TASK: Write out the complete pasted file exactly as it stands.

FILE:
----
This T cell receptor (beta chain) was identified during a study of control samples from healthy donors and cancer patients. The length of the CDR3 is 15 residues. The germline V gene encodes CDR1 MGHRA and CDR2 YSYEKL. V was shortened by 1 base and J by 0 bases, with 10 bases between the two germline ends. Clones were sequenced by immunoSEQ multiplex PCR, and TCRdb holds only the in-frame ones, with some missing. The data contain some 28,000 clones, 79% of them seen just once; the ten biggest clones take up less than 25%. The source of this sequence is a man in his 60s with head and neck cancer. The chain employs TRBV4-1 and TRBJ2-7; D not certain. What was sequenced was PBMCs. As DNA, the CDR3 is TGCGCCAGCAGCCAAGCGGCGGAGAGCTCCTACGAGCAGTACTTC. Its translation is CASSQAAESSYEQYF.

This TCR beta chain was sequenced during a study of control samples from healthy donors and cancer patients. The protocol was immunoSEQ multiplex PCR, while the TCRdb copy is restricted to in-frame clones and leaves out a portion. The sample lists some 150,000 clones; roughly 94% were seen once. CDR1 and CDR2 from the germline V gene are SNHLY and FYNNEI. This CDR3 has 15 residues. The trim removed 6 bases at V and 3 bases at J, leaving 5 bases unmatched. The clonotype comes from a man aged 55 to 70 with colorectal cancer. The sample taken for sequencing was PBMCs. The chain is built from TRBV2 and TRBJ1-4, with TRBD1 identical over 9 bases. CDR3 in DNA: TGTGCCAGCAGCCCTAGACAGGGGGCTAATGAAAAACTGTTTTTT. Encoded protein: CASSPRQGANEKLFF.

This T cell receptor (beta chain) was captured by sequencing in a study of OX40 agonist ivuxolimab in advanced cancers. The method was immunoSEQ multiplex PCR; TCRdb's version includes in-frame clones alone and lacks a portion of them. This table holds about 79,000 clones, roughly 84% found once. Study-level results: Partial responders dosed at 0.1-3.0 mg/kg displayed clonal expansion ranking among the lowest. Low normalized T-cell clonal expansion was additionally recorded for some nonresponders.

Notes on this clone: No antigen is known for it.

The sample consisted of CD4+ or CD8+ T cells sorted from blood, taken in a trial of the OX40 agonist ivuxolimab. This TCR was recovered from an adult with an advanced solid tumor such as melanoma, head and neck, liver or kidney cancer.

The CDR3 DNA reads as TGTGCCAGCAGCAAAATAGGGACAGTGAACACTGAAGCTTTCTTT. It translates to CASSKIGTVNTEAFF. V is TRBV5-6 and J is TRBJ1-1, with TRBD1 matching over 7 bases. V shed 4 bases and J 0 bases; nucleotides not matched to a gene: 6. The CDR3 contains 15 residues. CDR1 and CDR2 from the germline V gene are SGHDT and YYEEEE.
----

This T cell receptor (beta chain) was identified during a study of control samples from healthy donors and cancer patients. The length of the CDR3 is 15 residues. The germline V gene encodes CDR1 MGHRA and CDR2 YSYEKL. V was shortened by 1 base and J by 0 bases, with 10 bases between the two germline ends. Clones were sequenced by immunoSEQ multiplex PCR, and TCRdb holds only the in-frame ones, with some missing. The data contain some 28,000 clones, 79% of them seen just once; the ten biggest clones take up less than 25%. The source of this sequence is a man in his 60s with head and neck cancer. The chain employs TRBV4-1 and TRBJ2-7; D not certain. What was sequenced was PBMCs. As DNA, the CDR3 is TGCGCCAGCAGCCAAGCGGCGGAGAGCTCCTACGAGCAGTACTTC. Its translation is CASSQAAESSYEQYF.

This TCR beta chain was sequenced during a study of control samples from healthy donors and cancer patients. The protocol was immunoSEQ multiplex PCR, while the TCRdb copy is restricted to in-frame clones and leaves out a portion. The sample lists some 150,000 clones; roughly 94% were seen once. CDR1 and CDR2 from the germline V gene are SNHLY and FYNNEI. This CDR3 has 15 residues. The trim removed 6 bases at V and 3 bases at J, leaving 5 bases unmatched. The clonotype comes from a man aged 55 to 70 with colorectal cancer. The sample taken for sequencing was PBMCs. The chain is built from TRBV2 and TRBJ1-4, with TRBD1 identical over 9 bases. CDR3 in DNA: TGTGCCAGCAGCCCTAGACAGGGGGCTAATGAAAAACTGTTTTTT. Encoded protein: CASSPRQGANEKLFF.

This T cell receptor (beta chain) was captured by sequencing in a study of OX40 agonist ivuxolimab in advanced cancers. The method was immunoSEQ multiplex PCR; TCRdb's version includes in-frame clones alone and lacks a portion of them. This table holds about 79,000 clones, roughly 84% found once. Study-level results: Partial responders dosed at 0.1-3.0 mg/kg displayed clonal expansion ranking among the lowest. Low normalized T-cell clonal expansion was additionally recorded for some nonresponders.

Notes on this clone: No antigen is known for it.

The sample consisted of CD4+ or CD8+ T cells sorted from blood, taken in a trial of the OX40 agonist ivuxolimab. This TCR was recovered from an adult with an advanced solid tumor such as melanoma, head and neck, liver or kidney cancer.

The CDR3 DNA reads as TGTGCCAGCAGCAAAATAGGGACAGTGAACACTGAAGCTTTCTTT. It translates to CASSKIGTVNTEAFF. V is TRBV5-6 and J is TRBJ1-1, with TRBD1 matching over 7 bases. V shed 4 bases and J 0 bases; nucleotides not matched to a gene: 6. The CDR3 contains 15 residues. CDR1 and CDR2 from the germline V gene are SGHDT and YYEEEE.